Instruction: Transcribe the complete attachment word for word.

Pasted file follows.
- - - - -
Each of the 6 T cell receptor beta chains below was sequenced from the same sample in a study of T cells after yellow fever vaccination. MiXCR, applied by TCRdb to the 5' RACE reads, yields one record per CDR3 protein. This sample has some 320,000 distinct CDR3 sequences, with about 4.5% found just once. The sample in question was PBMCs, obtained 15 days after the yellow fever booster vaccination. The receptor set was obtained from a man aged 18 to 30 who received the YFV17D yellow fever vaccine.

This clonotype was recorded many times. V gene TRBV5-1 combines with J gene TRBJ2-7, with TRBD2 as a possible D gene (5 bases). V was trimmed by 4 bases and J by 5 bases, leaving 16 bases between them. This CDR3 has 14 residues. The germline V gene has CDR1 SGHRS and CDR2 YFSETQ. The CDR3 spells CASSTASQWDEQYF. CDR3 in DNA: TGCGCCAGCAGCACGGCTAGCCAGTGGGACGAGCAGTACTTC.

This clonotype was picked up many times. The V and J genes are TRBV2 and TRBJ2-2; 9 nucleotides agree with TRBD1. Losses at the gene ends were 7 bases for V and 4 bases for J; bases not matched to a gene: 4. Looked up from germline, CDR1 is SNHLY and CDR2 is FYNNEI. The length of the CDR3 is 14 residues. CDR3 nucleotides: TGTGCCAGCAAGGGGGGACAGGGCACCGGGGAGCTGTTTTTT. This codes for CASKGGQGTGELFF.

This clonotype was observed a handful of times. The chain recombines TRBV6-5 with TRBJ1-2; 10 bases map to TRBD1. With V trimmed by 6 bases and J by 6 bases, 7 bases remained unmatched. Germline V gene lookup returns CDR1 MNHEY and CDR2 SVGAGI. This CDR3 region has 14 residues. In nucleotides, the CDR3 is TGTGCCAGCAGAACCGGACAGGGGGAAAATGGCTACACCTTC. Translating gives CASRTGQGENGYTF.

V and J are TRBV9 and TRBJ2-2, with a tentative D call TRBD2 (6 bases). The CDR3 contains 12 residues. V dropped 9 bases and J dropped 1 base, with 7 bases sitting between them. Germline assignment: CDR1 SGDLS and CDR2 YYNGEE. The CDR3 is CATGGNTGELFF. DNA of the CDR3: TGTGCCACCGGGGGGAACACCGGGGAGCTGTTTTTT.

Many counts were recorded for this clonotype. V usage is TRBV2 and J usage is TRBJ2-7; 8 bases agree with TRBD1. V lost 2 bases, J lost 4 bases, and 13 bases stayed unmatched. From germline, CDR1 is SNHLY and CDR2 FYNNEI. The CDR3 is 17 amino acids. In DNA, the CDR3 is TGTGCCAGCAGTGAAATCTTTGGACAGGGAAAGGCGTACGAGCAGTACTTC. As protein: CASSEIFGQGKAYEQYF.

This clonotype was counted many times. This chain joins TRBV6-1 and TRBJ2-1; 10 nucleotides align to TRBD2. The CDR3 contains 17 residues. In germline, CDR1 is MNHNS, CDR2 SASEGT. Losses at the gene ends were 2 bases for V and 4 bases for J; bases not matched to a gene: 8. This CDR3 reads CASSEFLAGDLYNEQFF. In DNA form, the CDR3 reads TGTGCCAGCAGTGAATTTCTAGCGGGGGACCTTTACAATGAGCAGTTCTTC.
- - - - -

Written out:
Each of the 6 T cell receptor beta chains below was sequenced from the same sample in a study of T cells after yellow fever vaccination. MiXCR, applied by TCRdb to the 5' RACE reads, yields one record per CDR3 protein. This sample has some 320,000 distinct CDR3 sequences, with about 4.5% found just once. The sample in question was PBMCs, obtained 15 days after the yellow fever booster vaccination. The receptor set was obtained from a man aged 18 to 30 who received the YFV17D yellow fever vaccine.

This clonotype was recorded many times. V gene TRBV5-1 combines with J gene TRBJ2-7, with TRBD2 as a possible D gene (5 bases). V was trimmed by 4 bases and J by 5 bases, leaving 16 bases between them. This CDR3 has 14 residues. The germline V gene has CDR1 SGHRS and CDR2 YFSETQ. The CDR3 spells CASSTASQWDEQYF. CDR3 in DNA: TGCGCCAGCAGCACGGCTAGCCAGTGGGACGAGCAGTACTTC.

This clonotype was picked up many times. The V and J genes are TRBV2 and TRBJ2-2; 9 nucleotides agree with TRBD1. Losses at the gene ends were 7 bases for V and 4 bases for J; bases not matched to a gene: 4. Looked up from germline, CDR1 is SNHLY and CDR2 is FYNNEI. The length of the CDR3 is 14 residues. CDR3 nucleotides: TGTGCCAGCAAGGGGGGACAGGGCACCGGGGAGCTGTTTTTT. This codes for CASKGGQGTGELFF.

This clonotype was observed a handful of times. The chain recombines TRBV6-5 with TRBJ1-2; 10 bases map to TRBD1. With V trimmed by 6 bases and J by 6 bases, 7 bases remained unmatched. Germline V gene lookup returns CDR1 MNHEY and CDR2 SVGAGI. This CDR3 region has 14 residues. In nucleotides, the CDR3 is TGTGCCAGCAGAACCGGACAGGGGGAAAATGGCTACACCTTC. Translating gives CASRTGQGENGYTF.

V and J are TRBV9 and TRBJ2-2, with a tentative D call TRBD2 (6 bases). The CDR3 contains 12 residues. V dropped 9 bases and J dropped 1 base, with 7 bases sitting between them. Germline assignment: CDR1 SGDLS and CDR2 YYNGEE. The CDR3 is CATGGNTGELFF. DNA of the CDR3: TGTGCCACCGGGGGGAACACCGGGGAGCTGTTTTTT.

Many counts were recorded for this clonotype. V usage is TRBV2 and J usage is TRBJ2-7; 8 bases agree with TRBD1. V lost 2 bases, J lost 4 bases, and 13 bases stayed unmatched. From germline, CDR1 is SNHLY and CDR2 FYNNEI. The CDR3 is 17 amino acids. In DNA, the CDR3 is TGTGCCAGCAGTGAAATCTTTGGACAGGGAAAGGCGTACGAGCAGTACTTC. As protein: CASSEIFGQGKAYEQYF.

This clonotype was counted many times. This chain joins TRBV6-1 and TRBJ2-1; 10 nucleotides align to TRBD2. The CDR3 contains 17 residues. In germline, CDR1 is MNHNS, CDR2 SASEGT. Losses at the gene ends were 2 bases for V and 4 bases for J; bases not matched to a gene: 8. This CDR3 reads CASSEFLAGDLYNEQFF. In DNA form, the CDR3 reads TGTGCCAGCAGTGAATTTCTAGCGGGGGACCTTTACAATGAGCAGTTCTTC.